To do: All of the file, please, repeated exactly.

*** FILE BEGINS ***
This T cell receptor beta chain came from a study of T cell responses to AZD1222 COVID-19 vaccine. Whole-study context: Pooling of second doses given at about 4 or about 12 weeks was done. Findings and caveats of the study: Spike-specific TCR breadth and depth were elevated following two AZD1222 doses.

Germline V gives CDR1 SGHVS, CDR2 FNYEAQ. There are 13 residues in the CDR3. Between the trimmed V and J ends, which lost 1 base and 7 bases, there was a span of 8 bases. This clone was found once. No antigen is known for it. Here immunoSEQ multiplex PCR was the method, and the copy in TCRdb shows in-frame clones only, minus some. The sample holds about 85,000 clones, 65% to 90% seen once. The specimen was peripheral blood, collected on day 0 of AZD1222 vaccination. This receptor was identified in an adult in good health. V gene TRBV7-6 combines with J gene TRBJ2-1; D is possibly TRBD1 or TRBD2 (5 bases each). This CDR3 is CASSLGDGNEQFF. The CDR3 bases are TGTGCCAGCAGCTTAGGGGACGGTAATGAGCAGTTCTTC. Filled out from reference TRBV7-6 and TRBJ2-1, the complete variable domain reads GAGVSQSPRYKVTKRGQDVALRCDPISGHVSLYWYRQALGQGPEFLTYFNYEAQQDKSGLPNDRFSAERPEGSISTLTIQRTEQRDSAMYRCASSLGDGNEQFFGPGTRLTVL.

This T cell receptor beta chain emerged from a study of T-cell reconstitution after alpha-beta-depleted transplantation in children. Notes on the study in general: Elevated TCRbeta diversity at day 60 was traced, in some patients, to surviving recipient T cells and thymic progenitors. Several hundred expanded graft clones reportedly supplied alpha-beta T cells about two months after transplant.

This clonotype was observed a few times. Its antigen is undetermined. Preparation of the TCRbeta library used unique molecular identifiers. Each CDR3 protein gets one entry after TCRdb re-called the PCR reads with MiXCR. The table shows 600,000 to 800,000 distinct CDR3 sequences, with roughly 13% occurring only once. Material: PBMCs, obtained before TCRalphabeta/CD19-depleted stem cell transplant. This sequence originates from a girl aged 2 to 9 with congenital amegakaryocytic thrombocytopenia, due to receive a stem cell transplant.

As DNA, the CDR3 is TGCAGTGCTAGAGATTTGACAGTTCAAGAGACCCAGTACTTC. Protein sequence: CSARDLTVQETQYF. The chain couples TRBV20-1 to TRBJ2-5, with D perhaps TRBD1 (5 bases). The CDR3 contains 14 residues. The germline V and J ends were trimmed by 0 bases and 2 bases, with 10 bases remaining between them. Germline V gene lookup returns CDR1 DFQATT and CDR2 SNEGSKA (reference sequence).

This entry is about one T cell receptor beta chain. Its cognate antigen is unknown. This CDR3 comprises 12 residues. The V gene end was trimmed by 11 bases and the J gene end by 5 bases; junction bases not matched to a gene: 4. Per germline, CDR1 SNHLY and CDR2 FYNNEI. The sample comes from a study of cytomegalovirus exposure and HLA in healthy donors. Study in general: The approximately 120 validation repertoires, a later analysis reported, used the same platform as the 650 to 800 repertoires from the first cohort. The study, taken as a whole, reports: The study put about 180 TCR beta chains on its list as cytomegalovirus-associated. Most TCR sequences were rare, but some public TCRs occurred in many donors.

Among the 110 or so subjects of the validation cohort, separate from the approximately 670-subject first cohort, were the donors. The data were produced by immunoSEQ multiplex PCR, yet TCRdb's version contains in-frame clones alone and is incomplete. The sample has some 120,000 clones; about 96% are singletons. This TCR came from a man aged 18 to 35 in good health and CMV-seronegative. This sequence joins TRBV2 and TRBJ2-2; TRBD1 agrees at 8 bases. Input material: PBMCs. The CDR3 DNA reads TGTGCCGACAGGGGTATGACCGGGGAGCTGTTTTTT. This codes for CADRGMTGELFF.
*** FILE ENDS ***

This T cell receptor beta chain came from a study of T cell responses to AZD1222 COVID-19 vaccine. Whole-study context: Pooling of second doses given at about 4 or about 12 weeks was done. Findings and caveats of the study: Spike-specific TCR breadth and depth were elevated following two AZD1222 doses.

Germline V gives CDR1 SGHVS, CDR2 FNYEAQ. There are 13 residues in the CDR3. Between the trimmed V and J ends, which lost 1 base and 7 bases, there was a span of 8 bases. This clone was found once. No antigen is known for it. Here immunoSEQ multiplex PCR was the method, and the copy in TCRdb shows in-frame clones only, minus some. The sample holds about 85,000 clones, 65% to 90% seen once. The specimen was peripheral blood, collected on day 0 of AZD1222 vaccination. This receptor was identified in an adult in good health. V gene TRBV7-6 combines with J gene TRBJ2-1; D is possibly TRBD1 or TRBD2 (5 bases each). This CDR3 is CASSLGDGNEQFF. The CDR3 bases are TGTGCCAGCAGCTTAGGGGACGGTAATGAGCAGTTCTTC. Filled out from reference TRBV7-6 and TRBJ2-1, the complete variable domain reads GAGVSQSPRYKVTKRGQDVALRCDPISGHVSLYWYRQALGQGPEFLTYFNYEAQQDKSGLPNDRFSAERPEGSISTLTIQRTEQRDSAMYRCASSLGDGNEQFFGPGTRLTVL.

This T cell receptor beta chain emerged from a study of T-cell reconstitution after alpha-beta-depleted transplantation in children. Notes on the study in general: Elevated TCRbeta diversity at day 60 was traced, in some patients, to surviving recipient T cells and thymic progenitors. Several hundred expanded graft clones reportedly supplied alpha-beta T cells about two months after transplant.

This clonotype was observed a few times. Its antigen is undetermined. Preparation of the TCRbeta library used unique molecular identifiers. Each CDR3 protein gets one entry after TCRdb re-called the PCR reads with MiXCR. The table shows 600,000 to 800,000 distinct CDR3 sequences, with roughly 13% occurring only once. Material: PBMCs, obtained before TCRalphabeta/CD19-depleted stem cell transplant. This sequence originates from a girl aged 2 to 9 with congenital amegakaryocytic thrombocytopenia, due to receive a stem cell transplant.

As DNA, the CDR3 is TGCAGTGCTAGAGATTTGACAGTTCAAGAGACCCAGTACTTC. Protein sequence: CSARDLTVQETQYF. The chain couples TRBV20-1 to TRBJ2-5, with D perhaps TRBD1 (5 bases). The CDR3 contains 14 residues. The germline V and J ends were trimmed by 0 bases and 2 bases, with 10 bases remaining between them. Germline V gene lookup returns CDR1 DFQATT and CDR2 SNEGSKA (reference sequence).

This entry is about one T cell receptor beta chain. Its cognate antigen is unknown. This CDR3 comprises 12 residues. The V gene end was trimmed by 11 bases and the J gene end by 5 bases; junction bases not matched to a gene: 4. Per germline, CDR1 SNHLY and CDR2 FYNNEI. The sample comes from a study of cytomegalovirus exposure and HLA in healthy donors. Study in general: The approximately 120 validation repertoires, a later analysis reported, used the same platform as the 650 to 800 repertoires from the first cohort. The study, taken as a whole, reports: The study put about 180 TCR beta chains on its list as cytomegalovirus-associated. Most TCR sequences were rare, but some public TCRs occurred in many donors.

Among the 110 or so subjects of the validation cohort, separate from the approximately 670-subject first cohort, were the donors. The data were produced by immunoSEQ multiplex PCR, yet TCRdb's version contains in-frame clones alone and is incomplete. The sample has some 120,000 clones; about 96% are singletons. This TCR came from a man aged 18 to 35 in good health and CMV-seronegative. This sequence joins TRBV2 and TRBJ2-2; TRBD1 agrees at 8 bases. Input material: PBMCs. The CDR3 DNA reads TGTGCCGACAGGGGTATGACCGGGGAGCTGTTTTTT. This codes for CADRGMTGELFF.